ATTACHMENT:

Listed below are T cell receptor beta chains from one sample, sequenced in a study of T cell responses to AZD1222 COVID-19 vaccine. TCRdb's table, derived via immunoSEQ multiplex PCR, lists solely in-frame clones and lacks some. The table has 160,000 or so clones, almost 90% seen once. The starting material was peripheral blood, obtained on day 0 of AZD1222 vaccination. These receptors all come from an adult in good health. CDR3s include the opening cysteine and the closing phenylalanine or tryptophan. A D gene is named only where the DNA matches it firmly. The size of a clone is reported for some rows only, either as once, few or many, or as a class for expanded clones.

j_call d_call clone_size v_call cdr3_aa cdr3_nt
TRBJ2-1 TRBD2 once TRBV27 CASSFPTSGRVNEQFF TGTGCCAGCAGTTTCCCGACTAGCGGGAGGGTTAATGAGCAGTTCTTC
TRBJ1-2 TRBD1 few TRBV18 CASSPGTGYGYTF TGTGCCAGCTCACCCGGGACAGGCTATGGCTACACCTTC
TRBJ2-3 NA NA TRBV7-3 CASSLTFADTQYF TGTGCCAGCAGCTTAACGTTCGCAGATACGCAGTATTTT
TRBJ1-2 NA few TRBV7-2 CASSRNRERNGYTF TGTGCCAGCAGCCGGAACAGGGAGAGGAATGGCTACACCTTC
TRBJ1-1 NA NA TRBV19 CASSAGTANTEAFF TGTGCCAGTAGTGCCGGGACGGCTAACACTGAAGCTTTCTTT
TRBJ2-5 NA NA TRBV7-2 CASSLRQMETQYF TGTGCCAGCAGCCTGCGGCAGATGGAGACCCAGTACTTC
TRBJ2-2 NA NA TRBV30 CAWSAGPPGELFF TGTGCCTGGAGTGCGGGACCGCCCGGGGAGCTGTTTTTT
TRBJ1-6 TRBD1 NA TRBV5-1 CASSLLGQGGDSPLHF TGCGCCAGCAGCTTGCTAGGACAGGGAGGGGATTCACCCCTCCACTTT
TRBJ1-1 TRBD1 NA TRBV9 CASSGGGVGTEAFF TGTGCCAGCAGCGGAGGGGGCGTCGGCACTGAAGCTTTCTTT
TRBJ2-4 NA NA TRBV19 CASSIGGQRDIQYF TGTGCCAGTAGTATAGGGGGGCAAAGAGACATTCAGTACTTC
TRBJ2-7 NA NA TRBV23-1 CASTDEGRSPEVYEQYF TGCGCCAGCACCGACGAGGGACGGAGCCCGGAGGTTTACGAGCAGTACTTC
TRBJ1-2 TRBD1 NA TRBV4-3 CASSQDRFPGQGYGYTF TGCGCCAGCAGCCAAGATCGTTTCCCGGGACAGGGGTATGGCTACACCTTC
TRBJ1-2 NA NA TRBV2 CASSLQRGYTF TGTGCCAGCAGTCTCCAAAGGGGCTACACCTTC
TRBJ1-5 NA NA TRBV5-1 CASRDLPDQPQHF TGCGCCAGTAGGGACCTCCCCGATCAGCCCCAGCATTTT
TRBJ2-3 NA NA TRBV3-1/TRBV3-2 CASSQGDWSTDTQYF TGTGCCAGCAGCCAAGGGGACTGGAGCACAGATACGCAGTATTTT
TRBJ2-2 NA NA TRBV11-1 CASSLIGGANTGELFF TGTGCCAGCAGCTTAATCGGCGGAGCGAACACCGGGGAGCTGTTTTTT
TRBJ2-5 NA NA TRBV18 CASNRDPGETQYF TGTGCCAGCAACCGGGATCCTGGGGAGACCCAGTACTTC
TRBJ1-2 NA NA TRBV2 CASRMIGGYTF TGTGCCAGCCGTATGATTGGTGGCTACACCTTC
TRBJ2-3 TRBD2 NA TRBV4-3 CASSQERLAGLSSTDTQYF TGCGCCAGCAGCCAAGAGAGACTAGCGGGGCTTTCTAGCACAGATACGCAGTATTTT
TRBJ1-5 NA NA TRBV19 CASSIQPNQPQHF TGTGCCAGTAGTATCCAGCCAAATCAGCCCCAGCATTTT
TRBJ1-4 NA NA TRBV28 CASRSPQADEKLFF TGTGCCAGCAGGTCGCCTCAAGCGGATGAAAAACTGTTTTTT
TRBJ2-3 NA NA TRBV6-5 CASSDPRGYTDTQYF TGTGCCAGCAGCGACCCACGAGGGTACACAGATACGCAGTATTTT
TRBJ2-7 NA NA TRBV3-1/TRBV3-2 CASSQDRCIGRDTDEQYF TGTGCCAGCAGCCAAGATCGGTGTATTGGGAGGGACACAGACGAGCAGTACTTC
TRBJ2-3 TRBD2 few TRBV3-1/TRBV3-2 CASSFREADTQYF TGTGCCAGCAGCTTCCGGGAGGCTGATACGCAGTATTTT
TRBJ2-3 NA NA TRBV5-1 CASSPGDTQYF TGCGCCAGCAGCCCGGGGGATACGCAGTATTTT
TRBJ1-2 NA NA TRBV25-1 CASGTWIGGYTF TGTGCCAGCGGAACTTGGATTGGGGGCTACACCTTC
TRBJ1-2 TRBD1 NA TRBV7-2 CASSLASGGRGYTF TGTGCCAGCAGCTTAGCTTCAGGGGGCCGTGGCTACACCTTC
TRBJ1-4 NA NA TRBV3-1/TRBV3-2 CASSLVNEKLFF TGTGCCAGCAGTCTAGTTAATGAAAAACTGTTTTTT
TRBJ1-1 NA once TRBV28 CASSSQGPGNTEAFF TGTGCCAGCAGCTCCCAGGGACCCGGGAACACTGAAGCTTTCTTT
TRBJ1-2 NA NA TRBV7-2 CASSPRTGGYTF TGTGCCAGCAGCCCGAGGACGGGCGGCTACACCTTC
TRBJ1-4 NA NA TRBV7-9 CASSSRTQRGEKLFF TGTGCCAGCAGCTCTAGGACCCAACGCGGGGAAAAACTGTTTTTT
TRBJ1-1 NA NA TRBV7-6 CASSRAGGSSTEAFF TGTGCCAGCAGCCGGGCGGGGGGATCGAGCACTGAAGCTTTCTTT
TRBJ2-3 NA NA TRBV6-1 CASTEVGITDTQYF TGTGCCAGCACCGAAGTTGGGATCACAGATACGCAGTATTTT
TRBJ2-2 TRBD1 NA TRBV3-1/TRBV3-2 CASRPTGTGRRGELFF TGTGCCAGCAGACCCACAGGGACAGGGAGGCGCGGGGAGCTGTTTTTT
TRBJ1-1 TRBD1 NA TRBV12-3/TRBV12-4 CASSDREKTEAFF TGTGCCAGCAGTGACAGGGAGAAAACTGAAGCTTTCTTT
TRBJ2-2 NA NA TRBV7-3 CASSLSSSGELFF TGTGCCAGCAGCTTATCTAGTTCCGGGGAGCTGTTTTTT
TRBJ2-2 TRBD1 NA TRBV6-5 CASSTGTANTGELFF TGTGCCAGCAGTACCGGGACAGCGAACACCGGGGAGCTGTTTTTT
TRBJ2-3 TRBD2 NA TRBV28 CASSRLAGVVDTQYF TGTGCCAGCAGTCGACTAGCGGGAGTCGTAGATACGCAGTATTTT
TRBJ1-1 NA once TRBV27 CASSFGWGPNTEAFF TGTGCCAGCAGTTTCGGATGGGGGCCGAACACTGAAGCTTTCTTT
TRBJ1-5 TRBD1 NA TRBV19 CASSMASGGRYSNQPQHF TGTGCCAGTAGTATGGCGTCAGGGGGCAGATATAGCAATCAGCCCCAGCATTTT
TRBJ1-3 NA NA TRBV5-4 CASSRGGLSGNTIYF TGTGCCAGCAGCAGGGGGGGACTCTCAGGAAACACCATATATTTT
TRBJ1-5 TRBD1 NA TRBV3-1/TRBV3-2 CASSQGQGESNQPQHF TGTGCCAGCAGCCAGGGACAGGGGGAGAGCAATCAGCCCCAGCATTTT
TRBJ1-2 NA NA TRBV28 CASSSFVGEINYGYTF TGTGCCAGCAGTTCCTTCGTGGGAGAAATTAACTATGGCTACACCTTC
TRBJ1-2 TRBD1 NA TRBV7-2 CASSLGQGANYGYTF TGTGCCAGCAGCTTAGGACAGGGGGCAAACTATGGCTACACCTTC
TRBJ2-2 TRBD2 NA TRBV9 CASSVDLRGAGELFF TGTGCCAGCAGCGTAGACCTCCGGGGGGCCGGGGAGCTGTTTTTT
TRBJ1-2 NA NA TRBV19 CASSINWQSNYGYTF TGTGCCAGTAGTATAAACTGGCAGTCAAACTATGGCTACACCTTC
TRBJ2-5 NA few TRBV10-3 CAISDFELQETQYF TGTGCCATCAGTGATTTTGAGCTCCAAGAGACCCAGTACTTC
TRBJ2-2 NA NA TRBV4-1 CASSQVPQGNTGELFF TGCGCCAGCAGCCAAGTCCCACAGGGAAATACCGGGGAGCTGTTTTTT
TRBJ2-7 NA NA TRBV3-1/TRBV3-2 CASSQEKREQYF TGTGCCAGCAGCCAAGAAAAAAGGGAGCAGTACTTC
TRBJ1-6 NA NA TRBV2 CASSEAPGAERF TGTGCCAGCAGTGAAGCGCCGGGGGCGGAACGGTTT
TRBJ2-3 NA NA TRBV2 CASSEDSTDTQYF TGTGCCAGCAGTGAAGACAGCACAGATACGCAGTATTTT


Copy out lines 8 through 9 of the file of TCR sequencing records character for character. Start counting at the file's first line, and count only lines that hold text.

TRBJ2-5 NA NA TRBV7-2 CASSLRQMETQYF TGTGCCAGCAGCCTGCGGCAGATGGAGACCCAGTACTTC
TRBJ2-2 NA NA TRBV30 CAWSAGPPGELFF TGTGCCTGGAGTGCGGGACCGCCCGGGGAGCTGTTTTTT